Tuesday, November 11, 2008

One American Soldier Among So Many - Veterans Day 2008

Armistice Day is probably more strongly recognized in Europe..., more notably than here in the United States. World War I was fought on their soil, not ours, so it would be reasonable that their memory may run deeper than our own. But let's not forget that ten million Americans fought in WWI and approximately 112,000 died. Those Americans were our grandparents, our fathers, our uncles, our cousins. William Kuckku was one of those. (William was the only son of Marie who immigrated from Germany with her mother and siblings. Her father had died in an accident on the job in Germany prior to the family moving to Nebraska.)

William Henry Kuckku was born in Wisner, Nebraska, but later moved to Idaho. On June 5, 1917, in Emmett, Gem County, Idaho, William filled out a draft card. Less than a year later he died on the battlefields of France. The draft card lists him as single although he must have married shortly after for a widow is mentioned in his obituary. The following was written by a family member.

"William H. Kuckku left Emmett, Idaho, on October 18, 1917 for Camp Lewis with seven other registrants. He was in camp only four weeks when he left for overseas. William was killed in action at the battle of Cantigny May 28, 1918. The last letter his wife received from him was dated May 20. He wrote they were under shell fire. He was buried June 10, 1918 in the Commune of Grivenes (sp?), Department of the Somme, grave marked by a cross and one identification tag, the other being buried with the body."

William had no children. His sister, Alma, requested his body be returned to the small town in Nebraska where he was born. He was buried beside his parents. Our family placed a memorial brick with his name on it at the American Legion in Wakefield, Nebraska, where Alma lived at the time. William's photo is on the wall at the American Legion in Emmet, Idaho, along with photos of other Emmet residents who served in the Great War.

We remember William.

On this Veterans Day 2008 we also think of other family members who have and are still serving in the military. May God keep you all safe and in His hand.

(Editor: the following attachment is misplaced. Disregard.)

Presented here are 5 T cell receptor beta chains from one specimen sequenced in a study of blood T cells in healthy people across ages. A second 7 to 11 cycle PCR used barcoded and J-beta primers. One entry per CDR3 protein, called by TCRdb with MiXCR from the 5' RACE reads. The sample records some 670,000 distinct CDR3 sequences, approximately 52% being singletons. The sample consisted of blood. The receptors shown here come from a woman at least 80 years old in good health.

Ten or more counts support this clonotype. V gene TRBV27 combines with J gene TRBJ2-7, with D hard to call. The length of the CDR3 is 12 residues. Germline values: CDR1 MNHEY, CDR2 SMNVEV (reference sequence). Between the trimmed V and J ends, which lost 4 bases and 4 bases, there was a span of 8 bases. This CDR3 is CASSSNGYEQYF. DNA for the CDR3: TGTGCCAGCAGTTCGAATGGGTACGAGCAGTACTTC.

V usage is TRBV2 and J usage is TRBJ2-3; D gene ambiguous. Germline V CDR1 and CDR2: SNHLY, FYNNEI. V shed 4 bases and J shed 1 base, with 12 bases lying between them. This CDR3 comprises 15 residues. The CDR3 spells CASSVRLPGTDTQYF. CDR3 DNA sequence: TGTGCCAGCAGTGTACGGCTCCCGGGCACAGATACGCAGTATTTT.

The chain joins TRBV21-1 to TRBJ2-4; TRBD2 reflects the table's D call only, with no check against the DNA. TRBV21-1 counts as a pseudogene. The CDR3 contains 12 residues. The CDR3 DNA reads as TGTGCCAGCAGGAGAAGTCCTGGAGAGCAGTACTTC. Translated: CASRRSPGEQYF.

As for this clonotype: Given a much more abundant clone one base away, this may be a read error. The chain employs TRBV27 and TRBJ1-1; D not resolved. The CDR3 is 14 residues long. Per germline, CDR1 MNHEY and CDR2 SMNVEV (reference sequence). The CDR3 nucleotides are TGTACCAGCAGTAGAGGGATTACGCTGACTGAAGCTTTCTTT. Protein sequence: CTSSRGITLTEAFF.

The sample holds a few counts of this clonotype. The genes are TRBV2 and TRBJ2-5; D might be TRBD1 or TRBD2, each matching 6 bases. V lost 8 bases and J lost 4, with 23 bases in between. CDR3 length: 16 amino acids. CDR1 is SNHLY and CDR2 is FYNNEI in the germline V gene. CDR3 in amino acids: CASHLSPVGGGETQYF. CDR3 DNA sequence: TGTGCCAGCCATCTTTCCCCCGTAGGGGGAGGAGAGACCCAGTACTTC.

cinnamongirl93 said...

Was this person related to your family? Just curious. You have some very interesting information about him. Boy, I can't even imagine what it was like all of those years ago. To be shipped across the ocean. Our country and the entire world was such a different place them.
Today I spoke with an elderly gentleman and asked him if he was a veteran. He replied that he was at Normandy. He shared a few stories with me. At the end of our conversation I thanked him for his service. Thank God for our Veterans and all the sacrifices they made.

WhiteStone said...

Yes, William is family. We traveled to Emmett, Idaho, a year ago and visited the American Legion there. One of the members had put together a memorial poster of the WWI vets from Emmett. William's photo was on that poster. While there we were able to gain some family info about him.

Renna said...

Historical facts have so much more impact when made personal in such a way as this.

I have really been enjoying your blog, and your insightful way of writing.

jim said...

Thank you for writing about Uncle Billy. An uncle I never met and didn't even know much about until you began to dig into his life. You have made his life mean something and I thank you for that. You are an excellent researcher and writer. I am waiting for your first book. I am blessed to have you as my wife!

David Laskin said...

I applaud your research and commemoration of this veteran. It amazes me how quickly European immigrants and their families transferred their loyalty to this country, how bravely they fought in the Great War, and how little they are talked about today. Their service is part of what makes this country great. Your writing is a fitting tribute.